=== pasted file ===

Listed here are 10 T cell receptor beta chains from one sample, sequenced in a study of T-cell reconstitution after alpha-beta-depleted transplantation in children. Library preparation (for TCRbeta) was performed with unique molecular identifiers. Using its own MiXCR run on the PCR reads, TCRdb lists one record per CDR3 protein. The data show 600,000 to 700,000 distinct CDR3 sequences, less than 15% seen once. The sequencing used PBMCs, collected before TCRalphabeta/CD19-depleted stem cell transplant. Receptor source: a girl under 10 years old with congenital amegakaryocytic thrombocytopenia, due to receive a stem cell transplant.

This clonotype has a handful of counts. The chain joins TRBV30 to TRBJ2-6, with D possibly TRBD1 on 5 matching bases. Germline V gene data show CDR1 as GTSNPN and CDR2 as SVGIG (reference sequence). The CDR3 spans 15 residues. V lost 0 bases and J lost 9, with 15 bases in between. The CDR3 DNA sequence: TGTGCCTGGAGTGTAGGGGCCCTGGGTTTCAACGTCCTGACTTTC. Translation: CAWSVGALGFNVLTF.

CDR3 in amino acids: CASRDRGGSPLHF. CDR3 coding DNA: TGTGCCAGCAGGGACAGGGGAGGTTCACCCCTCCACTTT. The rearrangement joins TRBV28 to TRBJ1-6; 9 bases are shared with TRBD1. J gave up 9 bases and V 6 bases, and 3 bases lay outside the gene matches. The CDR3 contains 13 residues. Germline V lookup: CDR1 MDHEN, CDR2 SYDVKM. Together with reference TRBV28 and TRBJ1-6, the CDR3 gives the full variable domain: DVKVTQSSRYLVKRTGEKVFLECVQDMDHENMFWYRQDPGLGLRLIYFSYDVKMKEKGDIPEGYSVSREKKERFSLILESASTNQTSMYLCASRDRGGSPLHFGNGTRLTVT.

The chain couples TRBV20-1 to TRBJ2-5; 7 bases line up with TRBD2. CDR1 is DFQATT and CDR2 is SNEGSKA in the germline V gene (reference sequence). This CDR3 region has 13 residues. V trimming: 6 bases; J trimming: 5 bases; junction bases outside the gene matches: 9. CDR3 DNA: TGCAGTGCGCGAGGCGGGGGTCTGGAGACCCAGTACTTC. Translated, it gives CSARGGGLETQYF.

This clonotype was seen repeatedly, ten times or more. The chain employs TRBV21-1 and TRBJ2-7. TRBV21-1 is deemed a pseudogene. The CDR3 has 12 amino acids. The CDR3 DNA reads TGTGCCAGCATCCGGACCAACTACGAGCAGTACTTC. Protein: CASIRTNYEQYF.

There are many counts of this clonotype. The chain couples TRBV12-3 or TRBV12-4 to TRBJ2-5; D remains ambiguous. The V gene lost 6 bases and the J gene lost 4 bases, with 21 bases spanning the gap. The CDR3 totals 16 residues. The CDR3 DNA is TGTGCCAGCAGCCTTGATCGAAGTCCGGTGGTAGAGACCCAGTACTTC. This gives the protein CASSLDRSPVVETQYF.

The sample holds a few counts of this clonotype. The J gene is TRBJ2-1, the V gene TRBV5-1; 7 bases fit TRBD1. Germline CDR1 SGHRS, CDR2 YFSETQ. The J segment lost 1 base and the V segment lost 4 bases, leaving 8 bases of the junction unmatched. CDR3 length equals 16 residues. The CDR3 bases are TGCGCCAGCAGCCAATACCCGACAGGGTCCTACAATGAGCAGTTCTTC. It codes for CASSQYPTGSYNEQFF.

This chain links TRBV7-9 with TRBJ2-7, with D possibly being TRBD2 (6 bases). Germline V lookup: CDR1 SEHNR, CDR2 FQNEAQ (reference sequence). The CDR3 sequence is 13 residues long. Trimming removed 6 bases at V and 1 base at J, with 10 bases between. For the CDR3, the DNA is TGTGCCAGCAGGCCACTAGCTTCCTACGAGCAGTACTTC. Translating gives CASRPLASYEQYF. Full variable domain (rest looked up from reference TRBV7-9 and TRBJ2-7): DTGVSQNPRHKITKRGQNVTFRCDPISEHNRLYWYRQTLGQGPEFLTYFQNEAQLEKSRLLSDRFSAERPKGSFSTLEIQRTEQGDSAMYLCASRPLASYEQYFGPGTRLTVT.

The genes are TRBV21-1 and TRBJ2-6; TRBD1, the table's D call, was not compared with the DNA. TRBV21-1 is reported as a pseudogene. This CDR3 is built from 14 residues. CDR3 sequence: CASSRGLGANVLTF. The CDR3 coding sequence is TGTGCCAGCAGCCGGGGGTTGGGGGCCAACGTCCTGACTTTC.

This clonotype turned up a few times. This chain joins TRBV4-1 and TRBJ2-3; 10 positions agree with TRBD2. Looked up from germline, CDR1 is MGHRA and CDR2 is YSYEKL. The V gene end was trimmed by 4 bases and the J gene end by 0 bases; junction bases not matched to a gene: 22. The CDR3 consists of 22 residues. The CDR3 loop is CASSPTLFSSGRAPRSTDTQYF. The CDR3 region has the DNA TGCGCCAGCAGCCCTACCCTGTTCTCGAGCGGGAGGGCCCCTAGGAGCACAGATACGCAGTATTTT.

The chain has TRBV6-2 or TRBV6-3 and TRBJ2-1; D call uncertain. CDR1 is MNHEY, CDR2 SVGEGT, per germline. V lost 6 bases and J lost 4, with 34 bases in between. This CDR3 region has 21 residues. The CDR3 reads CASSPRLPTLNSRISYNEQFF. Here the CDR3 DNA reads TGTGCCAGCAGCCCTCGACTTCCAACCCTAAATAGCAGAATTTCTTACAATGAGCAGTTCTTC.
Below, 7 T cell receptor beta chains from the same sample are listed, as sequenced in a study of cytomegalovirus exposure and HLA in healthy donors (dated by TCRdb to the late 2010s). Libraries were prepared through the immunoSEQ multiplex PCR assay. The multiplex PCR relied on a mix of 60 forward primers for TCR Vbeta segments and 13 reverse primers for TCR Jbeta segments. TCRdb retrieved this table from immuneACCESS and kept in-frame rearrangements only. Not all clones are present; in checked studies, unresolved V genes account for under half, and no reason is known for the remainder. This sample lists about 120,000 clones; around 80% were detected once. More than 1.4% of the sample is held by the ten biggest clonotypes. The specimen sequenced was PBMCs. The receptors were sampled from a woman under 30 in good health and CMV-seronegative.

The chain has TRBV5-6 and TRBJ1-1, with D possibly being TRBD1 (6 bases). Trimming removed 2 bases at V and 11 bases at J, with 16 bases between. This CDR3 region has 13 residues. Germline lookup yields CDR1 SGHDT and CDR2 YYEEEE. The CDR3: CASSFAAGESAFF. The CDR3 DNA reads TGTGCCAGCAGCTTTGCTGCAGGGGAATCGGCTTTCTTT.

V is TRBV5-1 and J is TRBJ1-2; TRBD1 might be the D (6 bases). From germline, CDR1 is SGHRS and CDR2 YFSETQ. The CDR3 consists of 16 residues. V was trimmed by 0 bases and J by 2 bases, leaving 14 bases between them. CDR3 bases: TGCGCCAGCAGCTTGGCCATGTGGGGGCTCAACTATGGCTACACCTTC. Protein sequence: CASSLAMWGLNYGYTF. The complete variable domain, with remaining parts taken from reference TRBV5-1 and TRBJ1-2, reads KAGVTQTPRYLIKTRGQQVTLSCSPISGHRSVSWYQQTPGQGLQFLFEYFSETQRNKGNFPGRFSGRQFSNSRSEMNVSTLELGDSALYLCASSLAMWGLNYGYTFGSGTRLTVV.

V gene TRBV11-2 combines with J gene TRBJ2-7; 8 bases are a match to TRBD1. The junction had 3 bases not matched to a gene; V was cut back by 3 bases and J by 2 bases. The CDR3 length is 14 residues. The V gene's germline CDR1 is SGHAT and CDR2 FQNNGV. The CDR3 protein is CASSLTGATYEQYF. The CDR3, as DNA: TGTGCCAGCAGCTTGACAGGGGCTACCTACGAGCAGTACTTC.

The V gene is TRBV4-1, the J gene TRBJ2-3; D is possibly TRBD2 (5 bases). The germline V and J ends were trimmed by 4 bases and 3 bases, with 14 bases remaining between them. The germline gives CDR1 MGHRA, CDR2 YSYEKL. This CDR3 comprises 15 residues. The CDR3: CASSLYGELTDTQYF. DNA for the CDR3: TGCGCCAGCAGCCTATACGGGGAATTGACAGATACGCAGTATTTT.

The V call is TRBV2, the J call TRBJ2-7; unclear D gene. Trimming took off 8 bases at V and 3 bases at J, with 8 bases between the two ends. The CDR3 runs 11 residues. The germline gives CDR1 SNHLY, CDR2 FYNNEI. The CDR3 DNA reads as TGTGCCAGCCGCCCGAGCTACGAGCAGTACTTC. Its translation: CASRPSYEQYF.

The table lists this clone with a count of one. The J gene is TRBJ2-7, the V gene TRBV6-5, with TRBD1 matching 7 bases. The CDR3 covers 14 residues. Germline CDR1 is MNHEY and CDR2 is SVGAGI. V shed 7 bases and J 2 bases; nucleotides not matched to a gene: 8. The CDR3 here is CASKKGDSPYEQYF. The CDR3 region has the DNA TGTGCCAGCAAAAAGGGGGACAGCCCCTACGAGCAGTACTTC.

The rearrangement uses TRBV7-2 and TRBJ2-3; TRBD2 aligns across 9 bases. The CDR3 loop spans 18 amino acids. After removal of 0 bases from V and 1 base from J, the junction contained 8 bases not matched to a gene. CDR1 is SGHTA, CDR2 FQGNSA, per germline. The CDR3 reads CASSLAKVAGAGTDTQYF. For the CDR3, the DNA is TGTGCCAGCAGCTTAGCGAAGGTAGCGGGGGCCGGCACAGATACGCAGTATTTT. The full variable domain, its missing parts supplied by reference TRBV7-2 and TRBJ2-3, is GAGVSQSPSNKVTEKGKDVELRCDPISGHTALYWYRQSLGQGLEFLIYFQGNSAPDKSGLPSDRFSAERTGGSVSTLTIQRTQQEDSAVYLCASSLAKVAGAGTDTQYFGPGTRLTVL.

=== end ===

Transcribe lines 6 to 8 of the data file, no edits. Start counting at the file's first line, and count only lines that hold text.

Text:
There are many counts of this clonotype. The chain couples TRBV12-3 or TRBV12-4 to TRBJ2-5; D remains ambiguous. The V gene lost 6 bases and the J gene lost 4 bases, with 21 bases spanning the gap. The CDR3 totals 16 residues. The CDR3 DNA is TGTGCCAGCAGCCTTGATCGAAGTCCGGTGGTAGAGACCCAGTACTTC. This gives the protein CASSLDRSPVVETQYF.

The sample holds a few counts of this clonotype. The J gene is TRBJ2-1, the V gene TRBV5-1; 7 bases fit TRBD1. Germline CDR1 SGHRS, CDR2 YFSETQ. The J segment lost 1 base and the V segment lost 4 bases, leaving 8 bases of the junction unmatched. CDR3 length equals 16 residues. The CDR3 bases are TGCGCCAGCAGCCAATACCCGACAGGGTCCTACAATGAGCAGTTCTTC. It codes for CASSQYPTGSYNEQFF.

This chain links TRBV7-9 with TRBJ2-7, with D possibly being TRBD2 (6 bases). Germline V lookup: CDR1 SEHNR, CDR2 FQNEAQ (reference sequence). The CDR3 sequence is 13 residues long. Trimming removed 6 bases at V and 1 base at J, with 10 bases between. For the CDR3, the DNA is TGTGCCAGCAGGCCACTAGCTTCCTACGAGCAGTACTTC. Translating gives CASRPLASYEQYF. Full variable domain (rest looked up from reference TRBV7-9 and TRBJ2-7): DTGVSQNPRHKITKRGQNVTFRCDPISEHNRLYWYRQTLGQGPEFLTYFQNEAQLEKSRLLSDRFSAERPKGSFSTLEIQRTEQGDSAMYLCASRPLASYEQYFGPGTRLTVT.